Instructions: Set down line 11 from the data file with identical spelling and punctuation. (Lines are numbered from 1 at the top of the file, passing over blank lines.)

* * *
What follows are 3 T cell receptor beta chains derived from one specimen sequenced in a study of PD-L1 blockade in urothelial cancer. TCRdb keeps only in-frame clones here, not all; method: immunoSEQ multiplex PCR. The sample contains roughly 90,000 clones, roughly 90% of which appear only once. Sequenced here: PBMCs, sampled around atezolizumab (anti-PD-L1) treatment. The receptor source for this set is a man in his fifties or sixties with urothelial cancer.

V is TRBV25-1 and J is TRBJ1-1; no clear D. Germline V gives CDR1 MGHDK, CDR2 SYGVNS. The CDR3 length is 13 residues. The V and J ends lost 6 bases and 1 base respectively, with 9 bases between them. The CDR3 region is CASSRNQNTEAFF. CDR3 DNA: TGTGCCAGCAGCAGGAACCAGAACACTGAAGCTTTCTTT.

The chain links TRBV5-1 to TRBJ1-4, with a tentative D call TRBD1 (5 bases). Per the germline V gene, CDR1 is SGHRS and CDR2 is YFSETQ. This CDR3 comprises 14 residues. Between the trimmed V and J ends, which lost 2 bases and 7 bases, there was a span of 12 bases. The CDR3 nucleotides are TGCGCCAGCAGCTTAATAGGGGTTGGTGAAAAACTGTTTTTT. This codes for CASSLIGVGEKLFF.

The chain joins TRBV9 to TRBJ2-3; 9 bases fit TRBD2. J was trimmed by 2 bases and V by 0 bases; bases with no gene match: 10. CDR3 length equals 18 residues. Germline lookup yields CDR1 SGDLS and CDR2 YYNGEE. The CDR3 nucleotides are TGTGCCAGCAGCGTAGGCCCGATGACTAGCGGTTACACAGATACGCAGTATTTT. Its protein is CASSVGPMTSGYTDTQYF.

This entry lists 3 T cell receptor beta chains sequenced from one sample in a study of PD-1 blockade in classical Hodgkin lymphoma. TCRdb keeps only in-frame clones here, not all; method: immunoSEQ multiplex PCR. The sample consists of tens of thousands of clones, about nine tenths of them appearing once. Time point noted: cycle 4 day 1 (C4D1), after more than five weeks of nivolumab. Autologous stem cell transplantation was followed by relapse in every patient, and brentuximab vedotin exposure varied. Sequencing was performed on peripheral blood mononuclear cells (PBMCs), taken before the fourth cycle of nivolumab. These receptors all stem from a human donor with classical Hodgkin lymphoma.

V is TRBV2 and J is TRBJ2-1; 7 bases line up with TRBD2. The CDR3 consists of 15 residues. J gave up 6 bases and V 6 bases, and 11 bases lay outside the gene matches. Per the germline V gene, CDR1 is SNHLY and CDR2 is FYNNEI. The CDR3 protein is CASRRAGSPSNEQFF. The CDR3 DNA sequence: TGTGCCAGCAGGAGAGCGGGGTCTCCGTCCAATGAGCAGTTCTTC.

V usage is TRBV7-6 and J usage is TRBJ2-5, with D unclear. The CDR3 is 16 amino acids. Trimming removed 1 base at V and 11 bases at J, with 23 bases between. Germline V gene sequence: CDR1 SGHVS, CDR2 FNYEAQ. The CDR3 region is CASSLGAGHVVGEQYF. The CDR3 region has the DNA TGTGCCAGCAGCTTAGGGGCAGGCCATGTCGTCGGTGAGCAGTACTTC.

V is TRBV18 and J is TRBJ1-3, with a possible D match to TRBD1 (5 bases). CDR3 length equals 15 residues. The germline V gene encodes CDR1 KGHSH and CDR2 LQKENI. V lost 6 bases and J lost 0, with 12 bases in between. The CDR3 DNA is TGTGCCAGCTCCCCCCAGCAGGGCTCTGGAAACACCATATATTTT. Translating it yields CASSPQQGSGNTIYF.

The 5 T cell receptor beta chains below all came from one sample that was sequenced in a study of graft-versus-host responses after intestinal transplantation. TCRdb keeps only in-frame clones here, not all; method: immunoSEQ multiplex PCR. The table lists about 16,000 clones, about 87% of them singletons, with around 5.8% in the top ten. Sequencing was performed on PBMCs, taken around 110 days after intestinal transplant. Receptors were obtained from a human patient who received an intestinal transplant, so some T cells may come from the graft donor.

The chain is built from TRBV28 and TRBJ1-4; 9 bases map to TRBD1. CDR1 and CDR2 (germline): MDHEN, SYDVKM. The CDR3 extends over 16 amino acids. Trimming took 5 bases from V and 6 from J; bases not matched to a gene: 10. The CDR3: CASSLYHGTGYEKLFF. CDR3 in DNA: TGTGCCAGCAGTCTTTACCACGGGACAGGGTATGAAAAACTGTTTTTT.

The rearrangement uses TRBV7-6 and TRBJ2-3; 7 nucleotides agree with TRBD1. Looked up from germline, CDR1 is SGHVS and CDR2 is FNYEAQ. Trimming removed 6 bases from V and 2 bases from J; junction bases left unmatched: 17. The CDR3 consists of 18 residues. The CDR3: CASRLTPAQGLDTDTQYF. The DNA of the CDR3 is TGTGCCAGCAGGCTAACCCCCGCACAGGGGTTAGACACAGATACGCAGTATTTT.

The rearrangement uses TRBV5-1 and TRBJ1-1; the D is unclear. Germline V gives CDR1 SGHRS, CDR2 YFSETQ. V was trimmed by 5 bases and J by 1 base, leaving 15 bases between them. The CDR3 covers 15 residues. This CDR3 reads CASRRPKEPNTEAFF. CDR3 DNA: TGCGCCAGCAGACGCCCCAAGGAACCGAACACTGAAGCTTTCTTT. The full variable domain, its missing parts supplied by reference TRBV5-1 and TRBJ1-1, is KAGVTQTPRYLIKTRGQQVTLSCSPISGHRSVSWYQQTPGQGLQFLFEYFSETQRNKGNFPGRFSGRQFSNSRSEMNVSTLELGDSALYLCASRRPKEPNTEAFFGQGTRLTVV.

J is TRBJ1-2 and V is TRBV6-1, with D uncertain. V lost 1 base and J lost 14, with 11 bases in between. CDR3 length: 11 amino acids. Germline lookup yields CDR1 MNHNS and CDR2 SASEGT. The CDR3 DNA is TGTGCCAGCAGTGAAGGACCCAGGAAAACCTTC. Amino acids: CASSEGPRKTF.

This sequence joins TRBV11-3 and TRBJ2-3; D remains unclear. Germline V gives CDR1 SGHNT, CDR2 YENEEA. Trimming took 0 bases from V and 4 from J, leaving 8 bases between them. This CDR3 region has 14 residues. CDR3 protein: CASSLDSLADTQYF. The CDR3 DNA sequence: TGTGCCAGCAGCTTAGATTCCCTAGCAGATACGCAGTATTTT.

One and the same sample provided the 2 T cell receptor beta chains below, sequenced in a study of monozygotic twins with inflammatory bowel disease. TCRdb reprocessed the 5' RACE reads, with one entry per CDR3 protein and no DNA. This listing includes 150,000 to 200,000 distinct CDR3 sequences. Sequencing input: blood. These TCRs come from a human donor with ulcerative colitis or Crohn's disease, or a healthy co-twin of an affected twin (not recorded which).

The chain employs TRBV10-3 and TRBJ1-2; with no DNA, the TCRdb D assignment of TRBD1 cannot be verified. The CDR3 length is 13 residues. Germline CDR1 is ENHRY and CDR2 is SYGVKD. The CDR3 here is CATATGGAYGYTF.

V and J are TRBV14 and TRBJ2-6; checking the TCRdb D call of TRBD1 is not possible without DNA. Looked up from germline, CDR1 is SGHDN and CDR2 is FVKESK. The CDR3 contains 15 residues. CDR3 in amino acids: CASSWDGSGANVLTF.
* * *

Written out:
The rearrangement uses TRBV7-6 and TRBJ2-3; 7 nucleotides agree with TRBD1. Looked up from germline, CDR1 is SGHVS and CDR2 is FNYEAQ. Trimming removed 6 bases from V and 2 bases from J; junction bases left unmatched: 17. The CDR3 consists of 18 residues. The CDR3: CASRLTPAQGLDTDTQYF. The DNA of the CDR3 is TGTGCCAGCAGGCTAACCCCCGCACAGGGGTTAGACACAGATACGCAGTATTTT.